Cotard's syndrome and major depression with psychotic symptoms

Leonardo Machado Antonio Peregrino Suzana Azoubel Helena Cerqueira Luiz Evandro de Lima FilhoAbout the authors

Dear Editor,

Cotard's syndrome is a rare clinical event, characterized by negation delusion (individuals feel major changes in their bodies and deny the existence of one or several parts of their organs or bodies) and nihilistic delusion (individuals believe that they or all people are dead).11. Castrillon Munoz E, Gutierrez Alzate B. [Cotard's syndrome: case report.] Rev Colomb Psiquiatr. 2009;38:194-202. First described in 1880 by Jules Cotard as negation delirium,22. Debruyne H, Portzky M, Van den Eynde F, Audenaert K. Cotard's syndrome: a review. Curr Psychiatry Rep. 2009;11:197-202. the term Cotard's syndrome was proposed in 1893 by Emil Regis.33. Berrios GE, Luque R. Cotard's delusion or syndrome?: a conceptual history. Compr Psychiatry. 1995;36:218-23. We describe the case of a patient admitted to the psychiatric ward of Hospital Ulysses Pernambucano, in Recife, northeastern Brazil and diagnosed with Cotard's syndrome.

M., 59 years old, male, was brought to the psychiatric emergency service of the hospital with complaints of insomnia, soliloquy, attempts to escape from home, suicide attempts by throwing himself in front of moving cars, and nonsense talk. He had dropped out of drug treatment two months earlier. The patient reported hearing voices making comments about him and giving him commands, as well as the existence of animals eating his body. He informed that he no longer had a body, but rather only a spirit, as he was already dead. He did not fear anything, as no one could kill him again (sic). Upon clinical examination, he was barefoot, wearing only shorts (no shirt), showed an unkempt beard and poor hygiene. He also showed alert consciousness, partial disorientation to time, a suspicious attitude, worn-out appearance, personal self-reference, deeply depressed mood, psychomotor retardation, insisting that he was not worth anything, that nobody wanted him there for 60 days already, and that he was paying for what he had done wrong. He also reported not having blood pressure, or blood, and that his body was broken, and that something very bad was about to happen. The patient was diagnosed with Cotard's syndrome secondary to major depression with psychotic symptoms. He was treated with imipramine 150 mg/day and risperidone 4 mg/day for 60 days, and was discharged asymptomatic afterwards.

Even though this disorder was first described by Cotard as a new type of depression, Regis later proposed that this syndrome could be associated with several medical conditions, e.g., psychotic depression, schizophrenia, neurosyphilis, and multiple sclerosis.3. Berrios GE, Luque R. Cotard's delusion or syndrome?: a conceptual history. Compr Psychiatry. 1995;36:218-23. 3,44. Debruyne H, Portzky M, Peremans K, Audenaert K. Cotard's syndrome. Mind Brain J Psychiatry. 2011;2:67-72. Comorbidity between Cotard's syndrome and Capgrass syndrome (individuals believe that family members have been replaced with doubles) is also common.44. Debruyne H, Portzky M, Peremans K, Audenaert K. Cotard's syndrome. Mind Brain J Psychiatry. 2011;2:67-72. Currently, Cotard's syndrome is no longer classified as an independent disorder in the Diagnostic and Statistical Manual of Mental Disorders, 4th edition, Text Revision (DSM-IV-TR) or in the International Classification of Diseases, Tenth Revision (ICD-10). Rather, in the DSM-IV-TR, nihilistic delusion is classified as a mood-congruent delusion within a depressive episode with psychotic features.44. Debruyne H, Portzky M, Peremans K, Audenaert K. Cotard's syndrome. Mind Brain J Psychiatry. 2011;2:67-72.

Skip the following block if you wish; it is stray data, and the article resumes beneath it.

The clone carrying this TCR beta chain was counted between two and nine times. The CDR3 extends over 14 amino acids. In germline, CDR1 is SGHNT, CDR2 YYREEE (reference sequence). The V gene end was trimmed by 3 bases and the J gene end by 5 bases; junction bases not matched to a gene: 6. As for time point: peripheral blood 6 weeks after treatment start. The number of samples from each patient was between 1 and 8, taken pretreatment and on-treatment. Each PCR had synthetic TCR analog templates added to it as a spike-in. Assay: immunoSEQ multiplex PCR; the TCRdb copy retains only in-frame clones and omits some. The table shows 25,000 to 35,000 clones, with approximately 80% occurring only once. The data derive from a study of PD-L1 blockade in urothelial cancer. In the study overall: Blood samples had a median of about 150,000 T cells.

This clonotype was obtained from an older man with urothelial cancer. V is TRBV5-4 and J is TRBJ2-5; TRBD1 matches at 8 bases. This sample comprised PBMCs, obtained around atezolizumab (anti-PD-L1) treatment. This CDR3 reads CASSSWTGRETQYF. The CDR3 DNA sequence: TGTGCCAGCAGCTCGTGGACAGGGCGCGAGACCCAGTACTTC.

It is important to emphasize that our case was absolutely compatible with the different descriptions available in the literature for Cotard's syndrome, with features such as a depressed mood, nihilistic delusion, and delusions of guilt and immortality.55. Berrios GE, Luque R. Cotard's syndrome: analysis of 100 cases. Acta Psychiatr Scand. 1995;91:185-8.

Treatment of Cotard's syndrome should focus on the underlying condition. Even though electroconvulsive therapy has been the treatment most frequently indicated in the literature, some reports of the combined use of psychotic and antidepressant drugs can also be found when psychotic depression is the underlying illness. Despite the absence of reports describing the combined use of imipramine and risperidone, the therapy was effective in remitting psychotic depression symptoms in our patient.

References

  • 1
    Castrillon Munoz E, Gutierrez Alzate B. [Cotard's syndrome: case report.] Rev Colomb Psiquiatr. 2009;38:194-202.
  • 2
    Debruyne H, Portzky M, Van den Eynde F, Audenaert K. Cotard's syndrome: a review. Curr Psychiatry Rep. 2009;11:197-202.
  • 3
    Berrios GE, Luque R. Cotard's delusion or syndrome?: a conceptual history. Compr Psychiatry. 1995;36:218-23.
  • 4
    Debruyne H, Portzky M, Peremans K, Audenaert K. Cotard's syndrome. Mind Brain J Psychiatry. 2011;2:67-72.
  • 5
    Berrios GE, Luque R. Cotard's syndrome: analysis of 100 cases. Acta Psychiatr Scand. 1995;91:185-8.

Publication Dates

  • Publication in this collection
    April-June 2013

History

  • Received
    6 Dec 2012
  • Accepted
    8 Dec 2012
Associação Brasileira de Psiquiatria Rua Pedro de Toledo, 967 - casa 1, 04039-032 São Paulo SP Brazil, Tel.: +55 11 5081-6799, Fax: +55 11 3384-6799, Fax: +55 11 5579-6210 - São Paulo - SP - Brazil
E-mail: editorial@abp.org.br